Renovation of Arthur’s commemorative bust. 1992
Renovation of Arthur’s commemorative bust. 1992

Indeed, one of his first initiatives was in 1903, when he visited the local school at Menouf to examine the pupils’ eyes. In Arthur’s words, “perhaps the most important work carried out was the institution of ophthalmic treatment in all Government Primary Schools throughout Egypt.”

Author’s reflections

Arthur always wanted to write a book of his time in Egypt; unfortunately, this never happened. So I have taken up this mantle and tried to capture his experiences through his letters home, clinical reports recently discovered and his photographs of that era.

Potentially, the first TOH was a high-risk experiment and could have easily been spurned by the local population. It was due to Arthur’s personal qualities, including perseverance, empathy with his patients and skill as an ophthalmic surgeon, that led to the success of the TOH at Menouf.

The pent-up demand for ophthalmic treatment grew rapidly thereafter. Arthur became his own ambassador in promoting and ensuring the implementation of his plans for the ophthalmic infrastructure which included persuading both government and local notables to provide the required funding.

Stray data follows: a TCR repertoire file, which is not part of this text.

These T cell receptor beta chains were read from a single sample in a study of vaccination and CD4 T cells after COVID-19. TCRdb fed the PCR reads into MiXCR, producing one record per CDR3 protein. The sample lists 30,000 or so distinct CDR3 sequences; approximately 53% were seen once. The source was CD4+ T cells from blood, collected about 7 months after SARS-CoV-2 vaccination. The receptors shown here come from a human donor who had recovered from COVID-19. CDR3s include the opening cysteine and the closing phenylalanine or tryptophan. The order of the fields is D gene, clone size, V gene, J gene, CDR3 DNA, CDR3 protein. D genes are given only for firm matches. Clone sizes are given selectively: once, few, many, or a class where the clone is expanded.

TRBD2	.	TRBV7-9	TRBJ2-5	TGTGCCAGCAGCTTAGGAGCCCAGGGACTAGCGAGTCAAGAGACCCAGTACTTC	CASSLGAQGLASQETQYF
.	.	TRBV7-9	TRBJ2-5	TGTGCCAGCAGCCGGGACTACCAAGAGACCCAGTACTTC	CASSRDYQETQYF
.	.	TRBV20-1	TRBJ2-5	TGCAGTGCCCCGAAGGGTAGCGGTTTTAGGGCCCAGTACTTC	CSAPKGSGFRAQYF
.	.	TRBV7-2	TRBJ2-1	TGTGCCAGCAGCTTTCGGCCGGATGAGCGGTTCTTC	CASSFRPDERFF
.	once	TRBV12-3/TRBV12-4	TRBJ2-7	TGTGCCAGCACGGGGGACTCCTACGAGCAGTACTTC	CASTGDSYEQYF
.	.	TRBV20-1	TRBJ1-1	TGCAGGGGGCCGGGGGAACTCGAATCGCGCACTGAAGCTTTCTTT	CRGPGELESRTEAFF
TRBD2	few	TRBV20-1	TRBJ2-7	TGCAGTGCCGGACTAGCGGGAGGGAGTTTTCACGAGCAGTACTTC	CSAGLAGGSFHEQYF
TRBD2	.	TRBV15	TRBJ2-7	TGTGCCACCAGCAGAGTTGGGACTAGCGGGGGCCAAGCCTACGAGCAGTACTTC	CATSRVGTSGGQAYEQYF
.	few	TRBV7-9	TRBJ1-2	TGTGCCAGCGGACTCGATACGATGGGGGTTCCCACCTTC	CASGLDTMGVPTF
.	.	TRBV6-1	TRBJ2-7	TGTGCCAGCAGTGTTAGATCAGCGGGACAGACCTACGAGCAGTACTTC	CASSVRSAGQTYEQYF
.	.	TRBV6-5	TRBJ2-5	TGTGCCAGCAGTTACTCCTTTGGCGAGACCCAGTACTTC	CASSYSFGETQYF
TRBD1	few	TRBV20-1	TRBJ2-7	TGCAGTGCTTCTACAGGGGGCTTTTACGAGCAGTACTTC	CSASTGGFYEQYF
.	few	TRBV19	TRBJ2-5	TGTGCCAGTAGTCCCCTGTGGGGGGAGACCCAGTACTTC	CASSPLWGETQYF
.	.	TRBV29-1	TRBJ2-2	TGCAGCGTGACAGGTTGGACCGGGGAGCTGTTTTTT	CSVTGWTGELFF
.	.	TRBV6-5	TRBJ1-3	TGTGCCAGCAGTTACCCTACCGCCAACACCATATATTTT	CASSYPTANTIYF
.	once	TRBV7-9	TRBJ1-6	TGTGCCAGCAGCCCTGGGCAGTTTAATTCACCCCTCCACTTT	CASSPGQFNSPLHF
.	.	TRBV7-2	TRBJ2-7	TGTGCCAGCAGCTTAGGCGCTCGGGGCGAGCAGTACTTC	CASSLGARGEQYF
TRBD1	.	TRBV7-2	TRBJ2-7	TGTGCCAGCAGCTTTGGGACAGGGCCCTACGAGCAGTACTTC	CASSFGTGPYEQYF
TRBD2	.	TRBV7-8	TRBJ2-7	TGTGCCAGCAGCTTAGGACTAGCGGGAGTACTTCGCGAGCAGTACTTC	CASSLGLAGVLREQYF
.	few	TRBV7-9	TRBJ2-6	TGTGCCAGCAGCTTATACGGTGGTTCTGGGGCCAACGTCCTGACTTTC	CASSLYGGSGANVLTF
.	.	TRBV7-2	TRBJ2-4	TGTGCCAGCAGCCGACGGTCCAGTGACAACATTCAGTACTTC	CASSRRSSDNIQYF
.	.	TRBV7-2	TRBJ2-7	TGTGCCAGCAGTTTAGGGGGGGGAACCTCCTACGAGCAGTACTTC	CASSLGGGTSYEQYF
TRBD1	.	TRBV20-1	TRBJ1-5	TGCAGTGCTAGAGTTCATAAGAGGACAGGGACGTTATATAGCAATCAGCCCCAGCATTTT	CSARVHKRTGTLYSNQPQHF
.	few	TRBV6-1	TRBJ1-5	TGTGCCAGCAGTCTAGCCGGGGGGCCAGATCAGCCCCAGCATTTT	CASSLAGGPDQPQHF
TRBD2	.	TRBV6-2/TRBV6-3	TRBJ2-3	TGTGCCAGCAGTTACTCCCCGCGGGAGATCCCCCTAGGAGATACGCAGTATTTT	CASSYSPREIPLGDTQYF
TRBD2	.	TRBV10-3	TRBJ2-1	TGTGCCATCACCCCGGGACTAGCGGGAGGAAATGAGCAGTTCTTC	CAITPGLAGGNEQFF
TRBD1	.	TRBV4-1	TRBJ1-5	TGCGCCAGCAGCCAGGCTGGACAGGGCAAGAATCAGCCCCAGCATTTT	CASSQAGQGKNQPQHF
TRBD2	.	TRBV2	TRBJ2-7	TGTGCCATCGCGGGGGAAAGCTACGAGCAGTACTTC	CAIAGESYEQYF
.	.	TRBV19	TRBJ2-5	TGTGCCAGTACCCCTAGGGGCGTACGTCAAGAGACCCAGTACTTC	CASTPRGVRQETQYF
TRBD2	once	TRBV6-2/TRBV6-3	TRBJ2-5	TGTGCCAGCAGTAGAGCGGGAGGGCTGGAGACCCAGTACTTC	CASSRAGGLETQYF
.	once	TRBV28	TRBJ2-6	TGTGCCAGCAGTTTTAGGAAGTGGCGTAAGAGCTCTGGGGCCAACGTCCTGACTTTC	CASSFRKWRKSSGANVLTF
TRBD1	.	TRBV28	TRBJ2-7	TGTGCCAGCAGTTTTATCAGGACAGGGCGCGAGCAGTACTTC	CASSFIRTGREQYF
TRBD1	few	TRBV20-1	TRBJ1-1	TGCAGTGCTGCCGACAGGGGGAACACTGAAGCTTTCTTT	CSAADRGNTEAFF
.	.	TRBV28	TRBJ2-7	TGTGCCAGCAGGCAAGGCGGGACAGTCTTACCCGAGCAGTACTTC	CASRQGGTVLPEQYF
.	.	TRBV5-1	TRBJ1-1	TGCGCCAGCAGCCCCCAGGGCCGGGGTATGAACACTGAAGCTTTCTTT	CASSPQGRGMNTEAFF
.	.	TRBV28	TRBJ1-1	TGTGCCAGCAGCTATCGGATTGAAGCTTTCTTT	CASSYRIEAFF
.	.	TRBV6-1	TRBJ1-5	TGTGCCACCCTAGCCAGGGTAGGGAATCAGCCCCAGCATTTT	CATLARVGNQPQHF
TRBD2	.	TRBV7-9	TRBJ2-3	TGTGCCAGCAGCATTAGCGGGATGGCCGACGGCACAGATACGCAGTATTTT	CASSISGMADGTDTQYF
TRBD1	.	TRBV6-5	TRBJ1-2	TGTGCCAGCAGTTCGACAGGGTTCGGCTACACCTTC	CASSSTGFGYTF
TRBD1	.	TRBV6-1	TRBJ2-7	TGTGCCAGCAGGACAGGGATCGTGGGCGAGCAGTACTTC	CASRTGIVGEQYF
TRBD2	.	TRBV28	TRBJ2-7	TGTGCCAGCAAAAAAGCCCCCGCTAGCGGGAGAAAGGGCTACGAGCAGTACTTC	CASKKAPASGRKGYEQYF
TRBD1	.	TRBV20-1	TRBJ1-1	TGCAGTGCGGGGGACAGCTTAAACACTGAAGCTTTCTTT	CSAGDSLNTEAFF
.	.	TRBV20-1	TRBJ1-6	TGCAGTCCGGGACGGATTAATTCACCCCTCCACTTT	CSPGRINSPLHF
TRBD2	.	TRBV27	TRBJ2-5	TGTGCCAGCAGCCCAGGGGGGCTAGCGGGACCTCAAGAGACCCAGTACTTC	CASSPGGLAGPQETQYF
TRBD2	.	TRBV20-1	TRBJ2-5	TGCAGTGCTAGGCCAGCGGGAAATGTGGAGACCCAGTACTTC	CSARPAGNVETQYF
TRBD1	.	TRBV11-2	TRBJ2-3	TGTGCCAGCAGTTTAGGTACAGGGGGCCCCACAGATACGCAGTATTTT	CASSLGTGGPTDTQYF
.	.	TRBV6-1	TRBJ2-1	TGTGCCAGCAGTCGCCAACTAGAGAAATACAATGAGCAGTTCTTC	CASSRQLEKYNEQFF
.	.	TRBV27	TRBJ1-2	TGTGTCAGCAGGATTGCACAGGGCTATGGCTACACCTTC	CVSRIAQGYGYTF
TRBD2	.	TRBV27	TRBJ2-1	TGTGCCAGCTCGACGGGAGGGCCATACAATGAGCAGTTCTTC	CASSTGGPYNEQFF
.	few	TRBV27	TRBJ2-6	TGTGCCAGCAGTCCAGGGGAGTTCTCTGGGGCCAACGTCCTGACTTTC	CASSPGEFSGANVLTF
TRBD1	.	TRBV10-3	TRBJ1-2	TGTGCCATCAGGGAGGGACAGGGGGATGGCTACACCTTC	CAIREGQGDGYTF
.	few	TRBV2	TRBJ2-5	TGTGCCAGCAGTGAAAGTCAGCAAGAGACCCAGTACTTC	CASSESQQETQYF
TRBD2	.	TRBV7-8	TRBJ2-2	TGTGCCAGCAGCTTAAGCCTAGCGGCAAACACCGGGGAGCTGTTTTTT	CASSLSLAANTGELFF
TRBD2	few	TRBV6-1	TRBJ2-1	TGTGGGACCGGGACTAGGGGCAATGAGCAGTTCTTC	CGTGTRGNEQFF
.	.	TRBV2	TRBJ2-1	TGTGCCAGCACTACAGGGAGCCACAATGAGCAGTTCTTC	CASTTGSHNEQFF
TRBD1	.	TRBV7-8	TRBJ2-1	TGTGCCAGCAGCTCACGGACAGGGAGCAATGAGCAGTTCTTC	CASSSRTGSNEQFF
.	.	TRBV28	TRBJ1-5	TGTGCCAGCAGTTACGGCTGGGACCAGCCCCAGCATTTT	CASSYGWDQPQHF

Arthur’s legacy may be found in the many hospitals, established by him, which remain operational in Egypt today. For example, Fayoum has recently celebrated its 100th anniversary.

The MIOR at Giza also continues to play a pivotal role in ophthalmic care, with Arthur’s bust displayed inside. Furthermore, whilst the MacCallan Classification might have been overtaken by advances in medicine and science, it is still recognised today as a major contribution in the fight against trachoma.

Arthur’s pioneering spirit continues to resonate with the ophthalmic profession, as may be evidenced by the recent recognition of his accomplishments by the International Coalition for Trachoma Control (The ICTC MacCallan Medal) in 2014 and, for his services with military hospitals, the Moorfields Eye Hospital Commemorative World War I History Board, also 2014.

These are fitting tributes recognising that Arthur’s humanitarian campaign for the relief of suffering is still an inspiration to today’s profession as they continue their increasingly successful fight to eliminate trachoma.

Light out of Deep Darkness, a biography of Arthur Ferguson MacCallan, the trachoma pioneer – Second edition is published by The Choir Press, 2018 and is available from www.amazon.co.uk